For the Fearful Flier

Ever since smartphones came about, new applications have consistently come out to help us in our daily lives. Many of these apps have been presented in our class, and I have actually downloaded a couple as a result. I’m hoping that this blog post will have that same effect.

One in every three people has a fear of flying. Statistically, this means that approximately 15 people in our class may have this fear. Since I’m writing this post, I’m sure you have already figured out that one of those 15 is me.

tenor.gif

It’s too bad because I love to travel. My fear actually started at the age of 17 – right before I went to college. But what did I do? I applied to go abroad for a month. In Italy. A seven-hour plane ride. I clung to my seat the whole time.

People always tell me that planes are the safest mode of travel. I get it. But the whole point of irrational fears is that they’re irrational, so I’m sorry to say that people telling me it’s safe will not help. (If there’s anyone else in this class like me, PLEASE back me up on this one). I’ve tried everything from listening to music to medication and nothing seems to really help. However, I recently found out about an app that was created by a pilot to help people who are afraid of flying. It’s called SkyGuru. Obviously, I downloaded it immediately. Here are some features of the app:

Screen Shot 2018-04-05 at 2.27.41 PM

Full disclosure: the app costs $19.99. The full version lets you input your flight number and will track your flight in real-time. It shows you a thin line that will tell you where you will experience turbulence and how severe, and also sends you messages during each stage of your flight explaining what the plane is doing. It looks like this:

 

 

However, there is a free version, where I can input my departure airport, arrival airport, and flight time. I did this for my flight to Chicago and it is still pretty similar:

 

 

As you can see on the left, it shows the weather at both airports at your time of departure and arrival. At the bottom, there is also a chat feature, which is like a virtual pilot that tells you more information. If you open the chat, you’ll see messages like the ones I received for this flight from the virtual pilot, as shown in the right photo. Not only does it tell you if there will be turbulence, but it also tells you the science behind it and how it poses no problem for the pilot or the plane. It will even tell you the sensations you will feel so that you are prepared for it when it happens. Like I mentioned, the full version will send you messages as you are flying. You can also give it permission to access your microphone so it can tell you about the sounds you are hearing. It’s pretty cool, so I have considered spending the $20 for a further piece of mind.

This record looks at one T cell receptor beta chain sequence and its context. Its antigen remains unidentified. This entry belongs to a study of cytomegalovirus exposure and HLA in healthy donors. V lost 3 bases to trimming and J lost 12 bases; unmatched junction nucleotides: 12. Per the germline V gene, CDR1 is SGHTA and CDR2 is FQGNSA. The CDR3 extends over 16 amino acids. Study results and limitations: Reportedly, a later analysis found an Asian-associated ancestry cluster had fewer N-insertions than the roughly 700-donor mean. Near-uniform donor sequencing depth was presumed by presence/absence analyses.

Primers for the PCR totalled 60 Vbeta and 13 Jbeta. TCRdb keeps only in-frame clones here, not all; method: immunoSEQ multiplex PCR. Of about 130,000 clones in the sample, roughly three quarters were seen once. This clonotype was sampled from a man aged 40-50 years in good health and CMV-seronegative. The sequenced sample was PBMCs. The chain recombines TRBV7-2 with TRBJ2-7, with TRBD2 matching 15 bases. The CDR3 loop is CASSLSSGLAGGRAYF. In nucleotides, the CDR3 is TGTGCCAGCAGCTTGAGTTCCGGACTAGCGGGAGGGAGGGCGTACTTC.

In the “In-flight” tab, I can track the G-force during the flight. This is my favorite feature. To give you some context on G-force, gravity produces 1 G. Free falling is 0 Gs. In those flights you’ve been on that feel like a rollercoaster, the G-force was probably around 1.6 (severe turbulence). Planes are built to withstand from -1 G to +2.5 Gs continuously, and up to 5 Gs temporarily. I used the app on my flight home to D.C. for Easter break and it didn’t even get over 1.1 G the whole time. To further prove my point, the photos of the G-force meter in the app are below.

 

 

In the photo on the left, my phone was sitting flat on a table. You can see that this is 1 G – just gravity. In the photo on the right, I shook my phone vigorously, more than turbulence would shake your phone. The red line at the top of the meter represents 5 Gs, and you can see that me shaking my phone barely made it past 3. It just goes to show that turbulence is not a matter of your safety, but rather about comfort during your flight. I learned this through SkyGuru, and it has helped immensely.

Now I know what you’re thinking. “But wait, you just said that knowing that the plane is safe doesn’t help.” True. BUT, not only does this app tell you that turbulence is not a safety concern, but it also explains the mechanical and meteorological reasons that a plane feels turbulent unexpectedly. Without this knowledge, every single sound and movement is terrifying.

Although this app hasn’t been a magical tool that has cured me completely, I think it is going to help me more and more as I continue to fly with it. I hope that others who may be like me will try it out, and let me know if it works for them too!